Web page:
Second-Generation AEDs Will Maintain Their Drug-Class-Leader Position Through 2021, as They Continue to Displace Older, First-Generation AEDs, According to Findings from Decision Resources
December 11, 2012-Burlington, Mass. –Decision Resources, one of the world’s leading research and advisory firms for pharmaceutical and healthcare issues, finds that the epilepsy market will increase from $2.9 billion in 2011 to nearly $3.7 billion in 2016. The expanding number and growing uptake of third-generation antiepileptic drugs (AEDs), led by lacosamide (UCB’s Vimpat) and including other agents such as perampanel (Eisai’s Fycompa), eslicarbazepine acetate (Sunovion/Bial/Eisai’s Zebinix/Stedesa*) and ezogabine/retigabine (GlaxoSmithKline/Valeant’s Potiga/Trobalt), will be a major contributor to such growth.
The Pharmacor advisory service entitled Epilepsy also finds that the second-generation AED drug class will maintain its major-market sales-leader position through 2021. Second-generation agents, such as levetiracetam (UCB/Otsuka Pharmaceutical’s Keppra/E Keppra, generics; UCB’s Keppra XR, generics) and lamotrigine (GlaxoSmithKline/Juste’s Lamictal, other brands, generics; GlaxoSmithKline’s Lamictal XR), continue to displace older, first-generation AEDs across the major-pharmaceutical markets. Notably, agents in this drug class will experience robust uptake in Japan, as many of these drugs have recently launched there, and the U.S. market will see the launch and uptake of extended-release formulations of select members of the drug class, such as SPN-804 (Supernus’s Oxtellar XR). At the same time, the use of third-generation AEDs will not supersede that of second-generation drugs, as the former typically experience a more gradual incorporation into the epilepsy treatment algorithm.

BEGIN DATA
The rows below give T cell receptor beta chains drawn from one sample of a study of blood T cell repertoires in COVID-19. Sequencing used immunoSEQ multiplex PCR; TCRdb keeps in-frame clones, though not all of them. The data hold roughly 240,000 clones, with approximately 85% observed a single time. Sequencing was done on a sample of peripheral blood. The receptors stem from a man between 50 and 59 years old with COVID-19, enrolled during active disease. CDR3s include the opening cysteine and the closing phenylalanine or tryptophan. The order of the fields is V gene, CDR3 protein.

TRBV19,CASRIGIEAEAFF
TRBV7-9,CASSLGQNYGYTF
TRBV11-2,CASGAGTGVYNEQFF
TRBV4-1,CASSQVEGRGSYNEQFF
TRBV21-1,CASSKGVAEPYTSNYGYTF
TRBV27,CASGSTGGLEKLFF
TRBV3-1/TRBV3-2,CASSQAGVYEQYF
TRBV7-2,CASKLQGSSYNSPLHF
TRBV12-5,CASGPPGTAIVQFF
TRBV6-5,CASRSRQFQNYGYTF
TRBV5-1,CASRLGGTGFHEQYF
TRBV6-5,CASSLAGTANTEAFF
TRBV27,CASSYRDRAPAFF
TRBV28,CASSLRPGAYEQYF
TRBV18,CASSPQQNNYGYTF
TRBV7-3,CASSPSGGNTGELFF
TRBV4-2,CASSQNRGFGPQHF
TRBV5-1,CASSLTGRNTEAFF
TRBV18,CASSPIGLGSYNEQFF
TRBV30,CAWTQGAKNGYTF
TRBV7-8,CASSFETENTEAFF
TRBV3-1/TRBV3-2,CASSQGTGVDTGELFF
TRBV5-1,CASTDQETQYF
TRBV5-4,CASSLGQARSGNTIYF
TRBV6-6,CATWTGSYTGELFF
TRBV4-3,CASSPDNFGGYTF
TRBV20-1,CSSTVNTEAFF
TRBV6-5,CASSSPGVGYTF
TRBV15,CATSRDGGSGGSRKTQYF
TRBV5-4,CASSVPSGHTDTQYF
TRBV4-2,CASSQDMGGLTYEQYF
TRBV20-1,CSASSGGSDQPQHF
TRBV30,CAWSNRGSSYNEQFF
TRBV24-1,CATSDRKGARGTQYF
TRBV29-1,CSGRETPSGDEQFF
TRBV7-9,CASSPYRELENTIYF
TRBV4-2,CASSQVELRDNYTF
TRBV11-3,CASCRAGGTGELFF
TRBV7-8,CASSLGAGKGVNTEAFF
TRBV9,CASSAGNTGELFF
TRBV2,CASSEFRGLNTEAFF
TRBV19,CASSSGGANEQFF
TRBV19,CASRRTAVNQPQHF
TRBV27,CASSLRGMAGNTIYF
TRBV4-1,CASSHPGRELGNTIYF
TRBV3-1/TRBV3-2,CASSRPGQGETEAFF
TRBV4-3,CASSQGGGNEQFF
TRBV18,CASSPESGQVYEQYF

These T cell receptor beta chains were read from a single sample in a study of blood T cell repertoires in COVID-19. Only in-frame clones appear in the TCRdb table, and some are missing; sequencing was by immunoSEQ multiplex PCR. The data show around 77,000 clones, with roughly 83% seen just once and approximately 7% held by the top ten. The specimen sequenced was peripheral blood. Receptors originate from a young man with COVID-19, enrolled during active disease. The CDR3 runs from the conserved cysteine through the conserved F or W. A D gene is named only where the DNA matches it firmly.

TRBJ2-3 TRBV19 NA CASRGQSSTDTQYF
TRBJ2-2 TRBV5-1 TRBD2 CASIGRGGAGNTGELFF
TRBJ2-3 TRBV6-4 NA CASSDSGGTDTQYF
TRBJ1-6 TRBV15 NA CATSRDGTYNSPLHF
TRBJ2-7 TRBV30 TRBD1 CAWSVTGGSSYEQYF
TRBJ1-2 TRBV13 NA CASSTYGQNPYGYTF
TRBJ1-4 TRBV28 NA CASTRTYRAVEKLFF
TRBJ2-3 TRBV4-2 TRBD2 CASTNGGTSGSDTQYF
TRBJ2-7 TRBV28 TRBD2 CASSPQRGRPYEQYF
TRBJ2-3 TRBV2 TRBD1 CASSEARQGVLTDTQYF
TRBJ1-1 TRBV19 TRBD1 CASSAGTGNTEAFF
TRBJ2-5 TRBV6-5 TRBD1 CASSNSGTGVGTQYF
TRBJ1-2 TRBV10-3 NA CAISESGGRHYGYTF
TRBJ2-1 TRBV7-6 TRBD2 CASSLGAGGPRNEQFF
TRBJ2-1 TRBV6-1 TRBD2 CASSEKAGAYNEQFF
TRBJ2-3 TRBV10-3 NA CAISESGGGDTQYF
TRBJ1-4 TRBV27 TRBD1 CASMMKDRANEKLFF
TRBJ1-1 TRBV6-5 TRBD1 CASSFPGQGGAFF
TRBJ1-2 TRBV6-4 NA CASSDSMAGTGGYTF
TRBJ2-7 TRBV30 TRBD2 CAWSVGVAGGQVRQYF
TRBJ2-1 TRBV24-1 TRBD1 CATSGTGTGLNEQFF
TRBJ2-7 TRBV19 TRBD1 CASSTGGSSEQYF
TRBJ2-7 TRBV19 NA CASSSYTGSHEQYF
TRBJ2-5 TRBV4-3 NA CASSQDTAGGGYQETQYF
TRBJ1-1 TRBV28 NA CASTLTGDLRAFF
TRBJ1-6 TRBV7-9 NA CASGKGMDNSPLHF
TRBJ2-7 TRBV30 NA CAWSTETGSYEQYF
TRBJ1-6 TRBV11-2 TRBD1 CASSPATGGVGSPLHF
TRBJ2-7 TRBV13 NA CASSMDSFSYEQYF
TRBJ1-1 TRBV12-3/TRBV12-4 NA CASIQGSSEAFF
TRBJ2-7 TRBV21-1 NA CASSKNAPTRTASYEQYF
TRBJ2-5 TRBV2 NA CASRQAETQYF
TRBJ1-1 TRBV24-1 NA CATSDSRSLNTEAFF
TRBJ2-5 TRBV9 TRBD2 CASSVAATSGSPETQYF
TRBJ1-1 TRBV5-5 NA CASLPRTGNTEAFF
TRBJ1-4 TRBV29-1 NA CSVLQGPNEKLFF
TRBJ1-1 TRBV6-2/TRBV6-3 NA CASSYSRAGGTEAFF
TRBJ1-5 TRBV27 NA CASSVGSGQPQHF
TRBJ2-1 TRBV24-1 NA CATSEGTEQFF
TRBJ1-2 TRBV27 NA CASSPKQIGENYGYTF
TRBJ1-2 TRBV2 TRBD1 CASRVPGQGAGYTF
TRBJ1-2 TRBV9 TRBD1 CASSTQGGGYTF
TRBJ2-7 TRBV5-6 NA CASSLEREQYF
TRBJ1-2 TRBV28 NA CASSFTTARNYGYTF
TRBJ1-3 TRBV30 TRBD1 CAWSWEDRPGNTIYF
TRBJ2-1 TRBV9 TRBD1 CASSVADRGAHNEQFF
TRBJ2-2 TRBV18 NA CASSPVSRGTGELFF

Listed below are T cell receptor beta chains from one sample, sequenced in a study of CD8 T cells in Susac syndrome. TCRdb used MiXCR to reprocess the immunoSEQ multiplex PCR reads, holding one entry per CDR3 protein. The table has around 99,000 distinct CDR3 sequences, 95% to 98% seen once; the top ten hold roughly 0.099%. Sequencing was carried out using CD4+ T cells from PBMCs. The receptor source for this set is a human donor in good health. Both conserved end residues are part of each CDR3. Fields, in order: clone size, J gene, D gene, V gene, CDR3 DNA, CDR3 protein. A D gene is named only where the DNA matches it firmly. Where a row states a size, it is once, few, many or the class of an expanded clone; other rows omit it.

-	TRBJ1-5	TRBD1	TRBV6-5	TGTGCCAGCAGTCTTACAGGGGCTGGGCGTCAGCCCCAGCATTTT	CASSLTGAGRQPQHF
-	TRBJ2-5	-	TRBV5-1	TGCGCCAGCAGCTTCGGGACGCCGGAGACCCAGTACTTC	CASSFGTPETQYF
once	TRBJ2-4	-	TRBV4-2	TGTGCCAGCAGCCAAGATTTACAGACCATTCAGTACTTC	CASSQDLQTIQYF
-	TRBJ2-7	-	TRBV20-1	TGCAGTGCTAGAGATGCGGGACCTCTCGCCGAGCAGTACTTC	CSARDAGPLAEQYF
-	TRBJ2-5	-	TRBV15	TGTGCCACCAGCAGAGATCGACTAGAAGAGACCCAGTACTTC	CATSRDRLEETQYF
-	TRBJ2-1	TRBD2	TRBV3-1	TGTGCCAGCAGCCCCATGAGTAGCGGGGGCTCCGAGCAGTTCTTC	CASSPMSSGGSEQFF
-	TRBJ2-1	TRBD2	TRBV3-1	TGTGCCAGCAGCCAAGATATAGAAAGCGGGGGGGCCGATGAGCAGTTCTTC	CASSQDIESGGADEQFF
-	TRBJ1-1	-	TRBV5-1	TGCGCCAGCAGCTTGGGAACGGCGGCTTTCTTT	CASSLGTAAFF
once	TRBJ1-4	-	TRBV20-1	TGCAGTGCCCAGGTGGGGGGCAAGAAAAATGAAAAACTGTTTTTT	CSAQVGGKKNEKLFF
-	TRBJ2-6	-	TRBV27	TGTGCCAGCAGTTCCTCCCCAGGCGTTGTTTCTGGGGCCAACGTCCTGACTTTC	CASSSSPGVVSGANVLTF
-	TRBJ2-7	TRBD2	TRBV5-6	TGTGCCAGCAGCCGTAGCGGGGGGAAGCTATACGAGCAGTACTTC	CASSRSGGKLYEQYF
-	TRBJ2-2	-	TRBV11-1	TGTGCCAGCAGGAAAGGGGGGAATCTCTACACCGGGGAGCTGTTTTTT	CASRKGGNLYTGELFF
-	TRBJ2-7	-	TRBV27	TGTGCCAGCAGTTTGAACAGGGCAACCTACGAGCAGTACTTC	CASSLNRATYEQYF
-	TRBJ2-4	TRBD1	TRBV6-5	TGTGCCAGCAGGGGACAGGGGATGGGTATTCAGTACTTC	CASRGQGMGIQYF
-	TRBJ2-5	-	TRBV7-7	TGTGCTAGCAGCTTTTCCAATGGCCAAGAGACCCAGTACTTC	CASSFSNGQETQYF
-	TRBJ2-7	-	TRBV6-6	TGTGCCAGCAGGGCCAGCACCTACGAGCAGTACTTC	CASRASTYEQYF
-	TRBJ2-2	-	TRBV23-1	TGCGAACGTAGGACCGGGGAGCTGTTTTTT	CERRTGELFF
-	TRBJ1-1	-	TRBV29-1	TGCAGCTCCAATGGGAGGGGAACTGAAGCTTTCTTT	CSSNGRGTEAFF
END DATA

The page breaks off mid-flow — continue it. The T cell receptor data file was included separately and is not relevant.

“After a five-year surge in launches of new AEDs, the late-stage epilepsy drug development pipeline is dwindling,” said Decision Resources Analyst Nadja Rozovsky, Ph.D. “We currently forecast the launch of only one new molecular entity, UCB’s brivaracetam, over the next decade.”
The greatest unmet need in epilepsy remains the inadequate control of seizures that occurs in 20 to 30 percent of drug-treated epilepsy patients, translating into a significant market opportunity. However, only advances in basic and translational research, some of which will likely be achieved during the forecast period, will eventually lead to the development of therapies that would have a significant impact on reducing the size of the treatment-refractory patient population.
*Stedesa is the brand name expected to be used for eslicarbazepine acetate upon regulatory approval in the United States.
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